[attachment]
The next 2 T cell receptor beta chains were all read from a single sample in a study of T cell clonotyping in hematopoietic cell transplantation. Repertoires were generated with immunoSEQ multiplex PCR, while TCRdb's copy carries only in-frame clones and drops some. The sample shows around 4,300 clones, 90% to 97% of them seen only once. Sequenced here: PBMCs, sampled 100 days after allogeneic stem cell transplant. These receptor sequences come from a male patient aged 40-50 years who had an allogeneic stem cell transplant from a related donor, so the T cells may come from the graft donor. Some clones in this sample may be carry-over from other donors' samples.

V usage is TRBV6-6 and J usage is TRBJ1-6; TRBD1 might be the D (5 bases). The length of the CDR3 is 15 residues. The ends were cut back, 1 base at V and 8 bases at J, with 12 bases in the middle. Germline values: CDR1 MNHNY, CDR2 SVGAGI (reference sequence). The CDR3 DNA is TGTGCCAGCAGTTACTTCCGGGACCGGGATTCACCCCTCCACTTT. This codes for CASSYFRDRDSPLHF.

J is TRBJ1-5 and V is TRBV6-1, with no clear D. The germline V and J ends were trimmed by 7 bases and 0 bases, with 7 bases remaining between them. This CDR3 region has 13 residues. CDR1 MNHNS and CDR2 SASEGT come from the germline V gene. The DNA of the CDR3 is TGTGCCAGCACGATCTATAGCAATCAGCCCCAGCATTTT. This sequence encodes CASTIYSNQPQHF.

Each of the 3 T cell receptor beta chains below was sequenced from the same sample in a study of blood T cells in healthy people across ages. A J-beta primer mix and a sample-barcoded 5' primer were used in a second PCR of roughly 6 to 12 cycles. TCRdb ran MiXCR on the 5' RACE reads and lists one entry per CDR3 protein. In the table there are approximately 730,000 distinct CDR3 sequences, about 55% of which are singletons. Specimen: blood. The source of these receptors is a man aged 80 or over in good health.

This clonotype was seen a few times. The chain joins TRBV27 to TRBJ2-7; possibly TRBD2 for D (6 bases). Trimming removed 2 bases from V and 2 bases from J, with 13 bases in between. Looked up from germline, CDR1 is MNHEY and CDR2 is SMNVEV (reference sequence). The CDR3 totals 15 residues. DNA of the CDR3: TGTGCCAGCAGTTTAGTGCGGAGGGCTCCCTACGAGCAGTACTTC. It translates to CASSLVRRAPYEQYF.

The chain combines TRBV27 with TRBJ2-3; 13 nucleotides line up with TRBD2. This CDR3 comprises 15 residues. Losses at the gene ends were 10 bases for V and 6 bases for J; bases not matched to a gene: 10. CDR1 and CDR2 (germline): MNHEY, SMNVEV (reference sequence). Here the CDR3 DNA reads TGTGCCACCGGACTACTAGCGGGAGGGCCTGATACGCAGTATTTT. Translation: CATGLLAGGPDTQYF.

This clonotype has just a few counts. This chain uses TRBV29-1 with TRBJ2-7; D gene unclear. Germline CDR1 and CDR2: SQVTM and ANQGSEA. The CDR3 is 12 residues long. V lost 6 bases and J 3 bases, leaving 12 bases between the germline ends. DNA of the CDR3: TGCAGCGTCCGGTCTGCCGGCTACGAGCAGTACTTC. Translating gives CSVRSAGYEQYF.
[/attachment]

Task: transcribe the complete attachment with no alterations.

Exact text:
The next 2 T cell receptor beta chains were all read from a single sample in a study of T cell clonotyping in hematopoietic cell transplantation. Repertoires were generated with immunoSEQ multiplex PCR, while TCRdb's copy carries only in-frame clones and drops some. The sample shows around 4,300 clones, 90% to 97% of them seen only once. Sequenced here: PBMCs, sampled 100 days after allogeneic stem cell transplant. These receptor sequences come from a male patient aged 40-50 years who had an allogeneic stem cell transplant from a related donor, so the T cells may come from the graft donor. Some clones in this sample may be carry-over from other donors' samples.

V usage is TRBV6-6 and J usage is TRBJ1-6; TRBD1 might be the D (5 bases). The length of the CDR3 is 15 residues. The ends were cut back, 1 base at V and 8 bases at J, with 12 bases in the middle. Germline values: CDR1 MNHNY, CDR2 SVGAGI (reference sequence). The CDR3 DNA is TGTGCCAGCAGTTACTTCCGGGACCGGGATTCACCCCTCCACTTT. This codes for CASSYFRDRDSPLHF.

J is TRBJ1-5 and V is TRBV6-1, with no clear D. The germline V and J ends were trimmed by 7 bases and 0 bases, with 7 bases remaining between them. This CDR3 region has 13 residues. CDR1 MNHNS and CDR2 SASEGT come from the germline V gene. The DNA of the CDR3 is TGTGCCAGCACGATCTATAGCAATCAGCCCCAGCATTTT. This sequence encodes CASTIYSNQPQHF.

Each of the 3 T cell receptor beta chains below was sequenced from the same sample in a study of blood T cells in healthy people across ages. A J-beta primer mix and a sample-barcoded 5' primer were used in a second PCR of roughly 6 to 12 cycles. TCRdb ran MiXCR on the 5' RACE reads and lists one entry per CDR3 protein. In the table there are approximately 730,000 distinct CDR3 sequences, about 55% of which are singletons. Specimen: blood. The source of these receptors is a man aged 80 or over in good health.

This clonotype was seen a few times. The chain joins TRBV27 to TRBJ2-7; possibly TRBD2 for D (6 bases). Trimming removed 2 bases from V and 2 bases from J, with 13 bases in between. Looked up from germline, CDR1 is MNHEY and CDR2 is SMNVEV (reference sequence). The CDR3 totals 15 residues. DNA of the CDR3: TGTGCCAGCAGTTTAGTGCGGAGGGCTCCCTACGAGCAGTACTTC. It translates to CASSLVRRAPYEQYF.

The chain combines TRBV27 with TRBJ2-3; 13 nucleotides line up with TRBD2. This CDR3 comprises 15 residues. Losses at the gene ends were 10 bases for V and 6 bases for J; bases not matched to a gene: 10. CDR1 and CDR2 (germline): MNHEY, SMNVEV (reference sequence). Here the CDR3 DNA reads TGTGCCACCGGACTACTAGCGGGAGGGCCTGATACGCAGTATTTT. Translation: CATGLLAGGPDTQYF.

This clonotype has just a few counts. This chain uses TRBV29-1 with TRBJ2-7; D gene unclear. Germline CDR1 and CDR2: SQVTM and ANQGSEA. The CDR3 is 12 residues long. V lost 6 bases and J 3 bases, leaving 12 bases between the germline ends. DNA of the CDR3: TGCAGCGTCCGGTCTGCCGGCTACGAGCAGTACTTC. Translating gives CSVRSAGYEQYF.